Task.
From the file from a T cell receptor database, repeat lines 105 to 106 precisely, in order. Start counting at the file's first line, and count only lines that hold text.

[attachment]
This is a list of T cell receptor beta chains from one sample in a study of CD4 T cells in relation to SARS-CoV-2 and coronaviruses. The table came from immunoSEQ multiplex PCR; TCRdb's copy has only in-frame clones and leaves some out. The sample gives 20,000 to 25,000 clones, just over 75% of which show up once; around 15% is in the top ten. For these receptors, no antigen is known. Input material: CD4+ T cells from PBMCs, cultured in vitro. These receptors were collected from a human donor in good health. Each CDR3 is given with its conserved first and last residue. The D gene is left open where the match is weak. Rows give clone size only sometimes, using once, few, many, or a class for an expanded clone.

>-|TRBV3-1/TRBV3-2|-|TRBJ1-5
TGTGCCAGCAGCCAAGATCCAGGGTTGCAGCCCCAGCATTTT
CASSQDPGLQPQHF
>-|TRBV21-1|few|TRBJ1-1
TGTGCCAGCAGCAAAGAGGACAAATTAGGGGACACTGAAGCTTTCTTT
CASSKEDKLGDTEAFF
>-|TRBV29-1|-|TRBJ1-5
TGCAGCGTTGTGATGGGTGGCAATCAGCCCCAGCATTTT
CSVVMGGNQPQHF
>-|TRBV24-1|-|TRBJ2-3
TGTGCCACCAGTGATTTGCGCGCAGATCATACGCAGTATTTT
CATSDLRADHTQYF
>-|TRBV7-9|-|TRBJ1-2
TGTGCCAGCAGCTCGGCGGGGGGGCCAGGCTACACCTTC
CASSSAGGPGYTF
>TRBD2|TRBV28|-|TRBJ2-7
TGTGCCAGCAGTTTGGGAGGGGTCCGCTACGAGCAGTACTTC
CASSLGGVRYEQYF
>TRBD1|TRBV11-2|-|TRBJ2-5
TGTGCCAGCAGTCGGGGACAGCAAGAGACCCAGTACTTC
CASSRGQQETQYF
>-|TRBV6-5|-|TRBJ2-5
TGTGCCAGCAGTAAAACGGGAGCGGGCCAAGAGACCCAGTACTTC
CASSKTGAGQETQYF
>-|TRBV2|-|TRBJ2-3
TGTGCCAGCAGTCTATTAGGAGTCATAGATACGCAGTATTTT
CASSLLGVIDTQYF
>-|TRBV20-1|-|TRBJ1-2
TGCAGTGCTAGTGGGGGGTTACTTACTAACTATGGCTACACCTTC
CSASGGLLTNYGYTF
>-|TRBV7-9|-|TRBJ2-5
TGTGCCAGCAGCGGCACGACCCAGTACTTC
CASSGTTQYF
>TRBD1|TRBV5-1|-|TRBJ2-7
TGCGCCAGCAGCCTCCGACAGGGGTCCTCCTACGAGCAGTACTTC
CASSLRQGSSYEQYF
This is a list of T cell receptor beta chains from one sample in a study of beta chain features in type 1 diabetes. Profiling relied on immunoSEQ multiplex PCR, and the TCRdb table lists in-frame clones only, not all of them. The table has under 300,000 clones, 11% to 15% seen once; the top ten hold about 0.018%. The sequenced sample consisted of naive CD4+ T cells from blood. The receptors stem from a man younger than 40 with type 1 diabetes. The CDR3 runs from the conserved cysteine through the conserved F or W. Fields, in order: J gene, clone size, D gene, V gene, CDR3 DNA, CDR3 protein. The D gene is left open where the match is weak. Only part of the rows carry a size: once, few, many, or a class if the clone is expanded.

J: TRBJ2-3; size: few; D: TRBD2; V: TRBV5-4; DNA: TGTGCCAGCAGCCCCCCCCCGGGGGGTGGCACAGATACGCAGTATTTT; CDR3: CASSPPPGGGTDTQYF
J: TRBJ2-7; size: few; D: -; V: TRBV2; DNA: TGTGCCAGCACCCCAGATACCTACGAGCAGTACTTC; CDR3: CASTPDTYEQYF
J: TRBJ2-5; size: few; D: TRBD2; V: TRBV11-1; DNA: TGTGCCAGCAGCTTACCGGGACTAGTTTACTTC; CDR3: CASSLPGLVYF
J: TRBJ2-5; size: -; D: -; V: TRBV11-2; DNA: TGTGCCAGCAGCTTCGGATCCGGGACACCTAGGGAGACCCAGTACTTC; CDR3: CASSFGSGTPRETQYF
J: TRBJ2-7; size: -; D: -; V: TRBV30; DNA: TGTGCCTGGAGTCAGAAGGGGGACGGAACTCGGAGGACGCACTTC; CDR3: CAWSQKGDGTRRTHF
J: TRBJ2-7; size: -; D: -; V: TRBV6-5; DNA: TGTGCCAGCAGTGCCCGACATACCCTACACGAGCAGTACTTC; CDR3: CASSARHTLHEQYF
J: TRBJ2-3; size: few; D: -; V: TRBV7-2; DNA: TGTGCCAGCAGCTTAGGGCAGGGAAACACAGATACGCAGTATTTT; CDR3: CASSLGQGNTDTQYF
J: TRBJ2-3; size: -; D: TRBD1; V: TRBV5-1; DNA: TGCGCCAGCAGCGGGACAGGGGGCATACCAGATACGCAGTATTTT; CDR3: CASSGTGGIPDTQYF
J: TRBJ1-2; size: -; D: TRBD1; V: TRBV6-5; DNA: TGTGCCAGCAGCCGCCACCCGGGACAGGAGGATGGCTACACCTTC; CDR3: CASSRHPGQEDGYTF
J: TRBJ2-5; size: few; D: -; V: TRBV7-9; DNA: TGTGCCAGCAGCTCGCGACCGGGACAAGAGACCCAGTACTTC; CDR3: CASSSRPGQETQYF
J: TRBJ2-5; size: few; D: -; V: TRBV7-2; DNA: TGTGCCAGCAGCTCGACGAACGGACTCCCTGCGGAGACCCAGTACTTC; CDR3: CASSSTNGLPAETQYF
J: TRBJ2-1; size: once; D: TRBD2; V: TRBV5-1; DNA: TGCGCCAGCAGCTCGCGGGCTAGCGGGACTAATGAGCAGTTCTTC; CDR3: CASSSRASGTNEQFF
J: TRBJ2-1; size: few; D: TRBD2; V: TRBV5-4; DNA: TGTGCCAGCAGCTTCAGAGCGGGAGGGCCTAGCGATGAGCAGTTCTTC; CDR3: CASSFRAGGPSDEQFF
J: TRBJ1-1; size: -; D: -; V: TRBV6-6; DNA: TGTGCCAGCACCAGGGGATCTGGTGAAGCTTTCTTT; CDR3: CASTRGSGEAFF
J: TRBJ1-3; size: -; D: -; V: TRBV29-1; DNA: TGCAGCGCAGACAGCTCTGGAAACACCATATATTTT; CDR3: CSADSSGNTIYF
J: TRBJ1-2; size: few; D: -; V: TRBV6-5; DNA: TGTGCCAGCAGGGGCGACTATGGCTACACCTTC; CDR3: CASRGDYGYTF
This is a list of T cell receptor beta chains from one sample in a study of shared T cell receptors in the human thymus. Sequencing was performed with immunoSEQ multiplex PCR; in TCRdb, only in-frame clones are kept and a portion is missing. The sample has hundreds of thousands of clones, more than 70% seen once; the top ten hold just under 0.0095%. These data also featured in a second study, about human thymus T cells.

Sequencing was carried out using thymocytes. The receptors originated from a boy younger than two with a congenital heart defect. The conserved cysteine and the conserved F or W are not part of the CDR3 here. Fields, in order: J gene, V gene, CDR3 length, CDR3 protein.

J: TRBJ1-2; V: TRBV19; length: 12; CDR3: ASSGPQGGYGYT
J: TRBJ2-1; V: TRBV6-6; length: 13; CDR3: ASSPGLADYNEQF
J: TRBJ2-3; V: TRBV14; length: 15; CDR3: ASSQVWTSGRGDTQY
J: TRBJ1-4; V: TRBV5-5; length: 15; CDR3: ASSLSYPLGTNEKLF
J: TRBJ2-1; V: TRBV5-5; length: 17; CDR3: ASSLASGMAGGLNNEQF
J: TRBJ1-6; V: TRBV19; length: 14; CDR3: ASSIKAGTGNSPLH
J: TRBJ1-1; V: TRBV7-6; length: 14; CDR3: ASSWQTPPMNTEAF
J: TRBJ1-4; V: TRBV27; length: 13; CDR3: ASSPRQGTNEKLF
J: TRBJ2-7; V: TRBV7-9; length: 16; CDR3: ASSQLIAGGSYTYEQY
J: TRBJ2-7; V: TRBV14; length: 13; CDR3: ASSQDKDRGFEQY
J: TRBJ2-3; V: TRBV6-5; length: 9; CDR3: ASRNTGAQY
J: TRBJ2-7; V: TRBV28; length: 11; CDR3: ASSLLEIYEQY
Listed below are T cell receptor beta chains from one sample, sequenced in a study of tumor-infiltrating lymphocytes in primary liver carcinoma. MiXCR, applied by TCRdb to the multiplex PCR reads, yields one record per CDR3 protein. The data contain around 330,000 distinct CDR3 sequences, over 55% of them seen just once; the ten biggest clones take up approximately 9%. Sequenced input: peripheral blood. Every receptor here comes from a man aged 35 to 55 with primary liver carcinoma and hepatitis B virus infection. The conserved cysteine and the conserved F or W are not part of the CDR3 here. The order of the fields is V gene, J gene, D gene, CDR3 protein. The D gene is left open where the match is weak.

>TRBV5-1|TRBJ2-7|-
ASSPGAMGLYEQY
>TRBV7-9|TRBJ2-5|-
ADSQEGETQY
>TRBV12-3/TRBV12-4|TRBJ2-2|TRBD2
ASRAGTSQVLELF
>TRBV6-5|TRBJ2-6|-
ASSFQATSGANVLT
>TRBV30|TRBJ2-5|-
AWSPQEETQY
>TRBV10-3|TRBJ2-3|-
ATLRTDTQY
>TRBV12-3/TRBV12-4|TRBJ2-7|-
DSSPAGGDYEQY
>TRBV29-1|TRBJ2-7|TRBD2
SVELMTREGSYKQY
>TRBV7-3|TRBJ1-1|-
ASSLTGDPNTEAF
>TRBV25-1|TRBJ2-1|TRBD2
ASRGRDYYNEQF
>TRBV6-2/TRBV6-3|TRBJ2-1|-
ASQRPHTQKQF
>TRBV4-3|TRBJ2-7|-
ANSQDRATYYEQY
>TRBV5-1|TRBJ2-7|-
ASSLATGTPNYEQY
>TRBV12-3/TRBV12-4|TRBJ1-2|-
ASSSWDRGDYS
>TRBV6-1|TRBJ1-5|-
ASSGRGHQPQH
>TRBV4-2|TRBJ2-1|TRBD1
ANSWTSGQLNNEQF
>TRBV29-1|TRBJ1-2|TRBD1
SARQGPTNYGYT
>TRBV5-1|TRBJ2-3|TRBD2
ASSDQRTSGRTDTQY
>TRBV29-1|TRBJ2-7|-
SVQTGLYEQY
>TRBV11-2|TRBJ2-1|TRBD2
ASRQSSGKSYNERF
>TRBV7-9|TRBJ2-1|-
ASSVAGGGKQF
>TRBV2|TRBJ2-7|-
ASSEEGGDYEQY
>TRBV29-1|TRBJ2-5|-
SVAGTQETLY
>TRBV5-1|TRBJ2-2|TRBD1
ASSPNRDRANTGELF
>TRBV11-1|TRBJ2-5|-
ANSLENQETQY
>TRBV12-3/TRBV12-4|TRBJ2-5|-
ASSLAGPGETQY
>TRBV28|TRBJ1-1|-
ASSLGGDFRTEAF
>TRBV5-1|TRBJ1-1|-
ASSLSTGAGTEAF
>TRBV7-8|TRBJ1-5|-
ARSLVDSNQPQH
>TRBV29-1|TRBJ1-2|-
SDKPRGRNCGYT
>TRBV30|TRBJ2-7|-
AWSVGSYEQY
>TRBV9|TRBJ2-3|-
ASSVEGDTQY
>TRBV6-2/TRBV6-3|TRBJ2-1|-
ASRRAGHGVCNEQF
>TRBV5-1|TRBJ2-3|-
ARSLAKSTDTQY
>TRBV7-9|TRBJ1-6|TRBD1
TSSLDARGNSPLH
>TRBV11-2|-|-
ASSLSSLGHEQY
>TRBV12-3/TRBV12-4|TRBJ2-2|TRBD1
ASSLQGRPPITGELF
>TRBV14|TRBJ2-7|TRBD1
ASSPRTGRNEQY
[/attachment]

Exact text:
ASSDQRTSGRTDTQY
>TRBV29-1|TRBJ2-7|-